Weight-loss drugs arent a magic bullet for Britains obesity crisis
Its over three years now since a visibly chastened Boris Johnson emerged from his near-fatal brush with Covid to declare that he had seen the light.
He had, he said candidly, been way overweight when he got the virus and only now did he understand how vulnerable that had made him; so now he stood before us a changed man. There would be no more scoffing at Jamie Oliver, no more chuntering about nanny statism; instead, he promised not just a ban on junk food advertising or (yet another) national obesity strategy, but what looked positively like a national crusade, led by a prime minister whod had his own battles with cheese and chorizo and wasnt going to judge anyone else for raiding the fridge late at night.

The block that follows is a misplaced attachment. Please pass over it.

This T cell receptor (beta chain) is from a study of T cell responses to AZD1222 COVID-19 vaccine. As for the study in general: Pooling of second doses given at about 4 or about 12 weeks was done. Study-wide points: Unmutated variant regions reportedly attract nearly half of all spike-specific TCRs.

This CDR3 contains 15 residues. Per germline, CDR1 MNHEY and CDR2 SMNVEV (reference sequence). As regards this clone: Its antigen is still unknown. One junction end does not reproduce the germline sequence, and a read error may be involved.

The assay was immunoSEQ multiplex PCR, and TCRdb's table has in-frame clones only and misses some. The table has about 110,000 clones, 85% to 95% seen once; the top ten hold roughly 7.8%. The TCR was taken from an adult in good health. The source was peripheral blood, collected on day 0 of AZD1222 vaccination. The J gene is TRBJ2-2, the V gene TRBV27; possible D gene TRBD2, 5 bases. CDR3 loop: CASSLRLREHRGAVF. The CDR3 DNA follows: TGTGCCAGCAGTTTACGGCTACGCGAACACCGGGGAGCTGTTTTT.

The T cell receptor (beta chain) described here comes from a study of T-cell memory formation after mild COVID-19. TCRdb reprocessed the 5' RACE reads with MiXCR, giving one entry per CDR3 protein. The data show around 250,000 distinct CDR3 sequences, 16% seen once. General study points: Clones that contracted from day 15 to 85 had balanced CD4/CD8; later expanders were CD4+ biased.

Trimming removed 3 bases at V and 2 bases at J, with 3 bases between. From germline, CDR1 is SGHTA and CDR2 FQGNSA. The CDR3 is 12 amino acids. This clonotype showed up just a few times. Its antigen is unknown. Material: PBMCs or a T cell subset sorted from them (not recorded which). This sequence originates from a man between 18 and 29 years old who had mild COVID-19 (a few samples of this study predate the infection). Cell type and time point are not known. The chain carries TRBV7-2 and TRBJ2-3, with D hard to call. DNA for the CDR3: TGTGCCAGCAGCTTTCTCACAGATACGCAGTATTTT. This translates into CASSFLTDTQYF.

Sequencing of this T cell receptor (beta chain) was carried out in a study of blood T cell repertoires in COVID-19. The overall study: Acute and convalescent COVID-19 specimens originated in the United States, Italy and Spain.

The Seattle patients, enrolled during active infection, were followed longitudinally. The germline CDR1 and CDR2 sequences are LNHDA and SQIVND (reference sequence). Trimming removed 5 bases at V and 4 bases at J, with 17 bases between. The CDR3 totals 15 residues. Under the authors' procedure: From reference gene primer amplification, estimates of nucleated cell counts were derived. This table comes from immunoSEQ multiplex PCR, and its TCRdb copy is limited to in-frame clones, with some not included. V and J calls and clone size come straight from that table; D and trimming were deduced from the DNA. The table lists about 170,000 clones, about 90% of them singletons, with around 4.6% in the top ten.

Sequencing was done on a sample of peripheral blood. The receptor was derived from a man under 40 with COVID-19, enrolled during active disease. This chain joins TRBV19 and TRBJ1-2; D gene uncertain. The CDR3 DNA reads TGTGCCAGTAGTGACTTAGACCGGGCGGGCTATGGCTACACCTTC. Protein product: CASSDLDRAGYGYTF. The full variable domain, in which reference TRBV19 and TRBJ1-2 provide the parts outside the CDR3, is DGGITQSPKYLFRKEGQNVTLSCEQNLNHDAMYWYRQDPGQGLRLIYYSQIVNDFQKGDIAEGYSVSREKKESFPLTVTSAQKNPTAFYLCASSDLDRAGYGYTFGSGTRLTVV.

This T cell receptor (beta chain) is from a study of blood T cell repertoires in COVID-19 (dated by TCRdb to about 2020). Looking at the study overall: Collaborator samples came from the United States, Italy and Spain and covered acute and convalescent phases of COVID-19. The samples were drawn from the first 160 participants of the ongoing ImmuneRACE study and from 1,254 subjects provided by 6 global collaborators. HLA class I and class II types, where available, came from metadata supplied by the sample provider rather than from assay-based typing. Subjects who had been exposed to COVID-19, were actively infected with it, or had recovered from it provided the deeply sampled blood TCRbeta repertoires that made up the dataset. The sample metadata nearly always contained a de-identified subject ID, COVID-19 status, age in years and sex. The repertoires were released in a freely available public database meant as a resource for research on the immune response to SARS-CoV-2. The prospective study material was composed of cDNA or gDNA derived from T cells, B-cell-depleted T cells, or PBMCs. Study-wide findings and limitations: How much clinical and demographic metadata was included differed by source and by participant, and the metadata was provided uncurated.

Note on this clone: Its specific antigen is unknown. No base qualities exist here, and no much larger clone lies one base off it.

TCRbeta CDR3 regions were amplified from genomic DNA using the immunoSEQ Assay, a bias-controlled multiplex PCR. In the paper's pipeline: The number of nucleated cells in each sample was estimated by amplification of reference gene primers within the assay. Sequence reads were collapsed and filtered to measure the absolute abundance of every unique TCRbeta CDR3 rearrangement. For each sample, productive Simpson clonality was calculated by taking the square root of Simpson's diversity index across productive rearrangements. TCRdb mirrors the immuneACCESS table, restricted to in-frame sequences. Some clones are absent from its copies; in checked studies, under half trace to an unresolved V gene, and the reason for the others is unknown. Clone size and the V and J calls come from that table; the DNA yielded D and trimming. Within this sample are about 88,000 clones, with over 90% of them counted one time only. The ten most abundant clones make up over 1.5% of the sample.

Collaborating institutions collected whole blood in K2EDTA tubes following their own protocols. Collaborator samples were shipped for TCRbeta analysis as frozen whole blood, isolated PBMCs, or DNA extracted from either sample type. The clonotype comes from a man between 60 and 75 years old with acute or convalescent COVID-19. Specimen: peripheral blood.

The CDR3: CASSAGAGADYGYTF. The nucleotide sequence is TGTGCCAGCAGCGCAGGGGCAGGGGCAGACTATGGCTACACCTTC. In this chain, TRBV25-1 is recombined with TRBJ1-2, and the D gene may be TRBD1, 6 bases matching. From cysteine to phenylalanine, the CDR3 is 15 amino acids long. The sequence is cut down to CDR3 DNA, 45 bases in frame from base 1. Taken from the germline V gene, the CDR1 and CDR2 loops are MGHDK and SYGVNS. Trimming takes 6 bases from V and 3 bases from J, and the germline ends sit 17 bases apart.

And just for a moment it felt as if this might be his one useful contribution to public life; that paunchy, middle-aged men everywhere who hate being nudged to eat more salad might listen to him. (Almost two-thirds of British adults are either obese or overweight now, and for all the gimlet-eyed policing of womens bodies, its men who are most likely to have piled on extra pounds.) The nation could have counted calories alongside him like a kind of giant communal Weight Watchers class, knowing we werent alone in occasionally falling off the wagon into a bowl of chips, and feeling supported to climb back up again. But as so often with Johnson, he said it and then seemingly clean forgot about it. And Britain did not build back fitter: quite the reverse.